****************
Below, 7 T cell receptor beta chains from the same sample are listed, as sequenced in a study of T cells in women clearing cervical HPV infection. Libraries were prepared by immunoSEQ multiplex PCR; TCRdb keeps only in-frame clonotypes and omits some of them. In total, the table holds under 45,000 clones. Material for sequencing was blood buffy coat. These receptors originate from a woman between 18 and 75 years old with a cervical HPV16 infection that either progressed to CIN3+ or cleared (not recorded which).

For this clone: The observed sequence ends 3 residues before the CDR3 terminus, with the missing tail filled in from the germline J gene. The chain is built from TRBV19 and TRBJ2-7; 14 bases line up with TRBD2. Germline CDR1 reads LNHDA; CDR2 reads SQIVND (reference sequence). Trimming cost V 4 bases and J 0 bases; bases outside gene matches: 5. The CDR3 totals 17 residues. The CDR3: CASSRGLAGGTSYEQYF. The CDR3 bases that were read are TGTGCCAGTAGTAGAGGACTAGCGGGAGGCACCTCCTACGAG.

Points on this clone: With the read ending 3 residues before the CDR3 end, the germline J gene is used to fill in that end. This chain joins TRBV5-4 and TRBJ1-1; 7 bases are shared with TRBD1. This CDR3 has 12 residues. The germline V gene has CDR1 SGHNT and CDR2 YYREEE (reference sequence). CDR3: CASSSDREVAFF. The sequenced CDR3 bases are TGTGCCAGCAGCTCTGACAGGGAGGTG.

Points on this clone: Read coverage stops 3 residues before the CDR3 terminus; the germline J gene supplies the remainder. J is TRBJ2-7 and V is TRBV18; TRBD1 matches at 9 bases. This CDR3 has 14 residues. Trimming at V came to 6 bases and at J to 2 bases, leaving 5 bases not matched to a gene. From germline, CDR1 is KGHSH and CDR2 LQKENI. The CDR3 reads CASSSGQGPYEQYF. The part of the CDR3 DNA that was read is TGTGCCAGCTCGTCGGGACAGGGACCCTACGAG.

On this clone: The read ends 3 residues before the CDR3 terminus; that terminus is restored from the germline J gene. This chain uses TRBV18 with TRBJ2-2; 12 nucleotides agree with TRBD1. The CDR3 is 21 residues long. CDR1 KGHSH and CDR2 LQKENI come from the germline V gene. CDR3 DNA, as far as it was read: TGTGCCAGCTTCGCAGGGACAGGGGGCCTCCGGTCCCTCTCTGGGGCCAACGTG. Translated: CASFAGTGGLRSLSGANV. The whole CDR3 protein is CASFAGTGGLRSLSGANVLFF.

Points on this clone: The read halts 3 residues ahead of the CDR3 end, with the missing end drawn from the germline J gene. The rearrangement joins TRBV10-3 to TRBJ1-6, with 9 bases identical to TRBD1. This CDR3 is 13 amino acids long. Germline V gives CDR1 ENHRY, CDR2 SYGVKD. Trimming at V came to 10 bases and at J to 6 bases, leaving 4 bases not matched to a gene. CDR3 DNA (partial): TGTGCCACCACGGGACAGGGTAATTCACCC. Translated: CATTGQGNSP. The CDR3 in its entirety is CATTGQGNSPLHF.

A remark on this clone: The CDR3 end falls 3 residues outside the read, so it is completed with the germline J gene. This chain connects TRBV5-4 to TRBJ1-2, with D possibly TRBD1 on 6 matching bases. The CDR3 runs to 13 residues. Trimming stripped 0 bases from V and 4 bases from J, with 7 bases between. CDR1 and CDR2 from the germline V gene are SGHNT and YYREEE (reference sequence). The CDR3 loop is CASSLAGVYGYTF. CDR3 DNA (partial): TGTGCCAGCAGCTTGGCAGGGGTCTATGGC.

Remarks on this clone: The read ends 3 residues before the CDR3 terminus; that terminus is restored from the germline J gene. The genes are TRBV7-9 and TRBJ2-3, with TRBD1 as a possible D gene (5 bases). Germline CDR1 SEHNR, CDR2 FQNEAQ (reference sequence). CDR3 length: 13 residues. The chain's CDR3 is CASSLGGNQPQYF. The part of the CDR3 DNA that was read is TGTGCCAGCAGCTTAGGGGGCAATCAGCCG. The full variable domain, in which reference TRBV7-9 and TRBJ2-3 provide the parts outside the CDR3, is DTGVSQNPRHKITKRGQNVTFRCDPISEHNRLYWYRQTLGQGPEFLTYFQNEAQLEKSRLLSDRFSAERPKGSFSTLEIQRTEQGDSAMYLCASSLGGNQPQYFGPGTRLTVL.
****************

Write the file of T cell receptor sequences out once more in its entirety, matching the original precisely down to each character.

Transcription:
Below, 7 T cell receptor beta chains from the same sample are listed, as sequenced in a study of T cells in women clearing cervical HPV infection. Libraries were prepared by immunoSEQ multiplex PCR; TCRdb keeps only in-frame clonotypes and omits some of them. In total, the table holds under 45,000 clones. Material for sequencing was blood buffy coat. These receptors originate from a woman between 18 and 75 years old with a cervical HPV16 infection that either progressed to CIN3+ or cleared (not recorded which).

For this clone: The observed sequence ends 3 residues before the CDR3 terminus, with the missing tail filled in from the germline J gene. The chain is built from TRBV19 and TRBJ2-7; 14 bases line up with TRBD2. Germline CDR1 reads LNHDA; CDR2 reads SQIVND (reference sequence). Trimming cost V 4 bases and J 0 bases; bases outside gene matches: 5. The CDR3 totals 17 residues. The CDR3: CASSRGLAGGTSYEQYF. The CDR3 bases that were read are TGTGCCAGTAGTAGAGGACTAGCGGGAGGCACCTCCTACGAG.

Points on this clone: With the read ending 3 residues before the CDR3 end, the germline J gene is used to fill in that end. This chain joins TRBV5-4 and TRBJ1-1; 7 bases are shared with TRBD1. This CDR3 has 12 residues. The germline V gene has CDR1 SGHNT and CDR2 YYREEE (reference sequence). CDR3: CASSSDREVAFF. The sequenced CDR3 bases are TGTGCCAGCAGCTCTGACAGGGAGGTG.

Points on this clone: Read coverage stops 3 residues before the CDR3 terminus; the germline J gene supplies the remainder. J is TRBJ2-7 and V is TRBV18; TRBD1 matches at 9 bases. This CDR3 has 14 residues. Trimming at V came to 6 bases and at J to 2 bases, leaving 5 bases not matched to a gene. From germline, CDR1 is KGHSH and CDR2 LQKENI. The CDR3 reads CASSSGQGPYEQYF. The part of the CDR3 DNA that was read is TGTGCCAGCTCGTCGGGACAGGGACCCTACGAG.

On this clone: The read ends 3 residues before the CDR3 terminus; that terminus is restored from the germline J gene. This chain uses TRBV18 with TRBJ2-2; 12 nucleotides agree with TRBD1. The CDR3 is 21 residues long. CDR1 KGHSH and CDR2 LQKENI come from the germline V gene. CDR3 DNA, as far as it was read: TGTGCCAGCTTCGCAGGGACAGGGGGCCTCCGGTCCCTCTCTGGGGCCAACGTG. Translated: CASFAGTGGLRSLSGANV. The whole CDR3 protein is CASFAGTGGLRSLSGANVLFF.

Points on this clone: The read halts 3 residues ahead of the CDR3 end, with the missing end drawn from the germline J gene. The rearrangement joins TRBV10-3 to TRBJ1-6, with 9 bases identical to TRBD1. This CDR3 is 13 amino acids long. Germline V gives CDR1 ENHRY, CDR2 SYGVKD. Trimming at V came to 10 bases and at J to 6 bases, leaving 4 bases not matched to a gene. CDR3 DNA (partial): TGTGCCACCACGGGACAGGGTAATTCACCC. Translated: CATTGQGNSP. The CDR3 in its entirety is CATTGQGNSPLHF.

A remark on this clone: The CDR3 end falls 3 residues outside the read, so it is completed with the germline J gene. This chain connects TRBV5-4 to TRBJ1-2, with D possibly TRBD1 on 6 matching bases. The CDR3 runs to 13 residues. Trimming stripped 0 bases from V and 4 bases from J, with 7 bases between. CDR1 and CDR2 from the germline V gene are SGHNT and YYREEE (reference sequence). The CDR3 loop is CASSLAGVYGYTF. CDR3 DNA (partial): TGTGCCAGCAGCTTGGCAGGGGTCTATGGC.

Remarks on this clone: The read ends 3 residues before the CDR3 terminus; that terminus is restored from the germline J gene. The genes are TRBV7-9 and TRBJ2-3, with TRBD1 as a possible D gene (5 bases). Germline CDR1 SEHNR, CDR2 FQNEAQ (reference sequence). CDR3 length: 13 residues. The chain's CDR3 is CASSLGGNQPQYF. The part of the CDR3 DNA that was read is TGTGCCAGCAGCTTAGGGGGCAATCAGCCG. The full variable domain, in which reference TRBV7-9 and TRBJ2-3 provide the parts outside the CDR3, is DTGVSQNPRHKITKRGQNVTFRCDPISEHNRLYWYRQTLGQGPEFLTYFQNEAQLEKSRLLSDRFSAERPKGSFSTLEIQRTEQGDSAMYLCASSLGGNQPQYFGPGTRLTVL.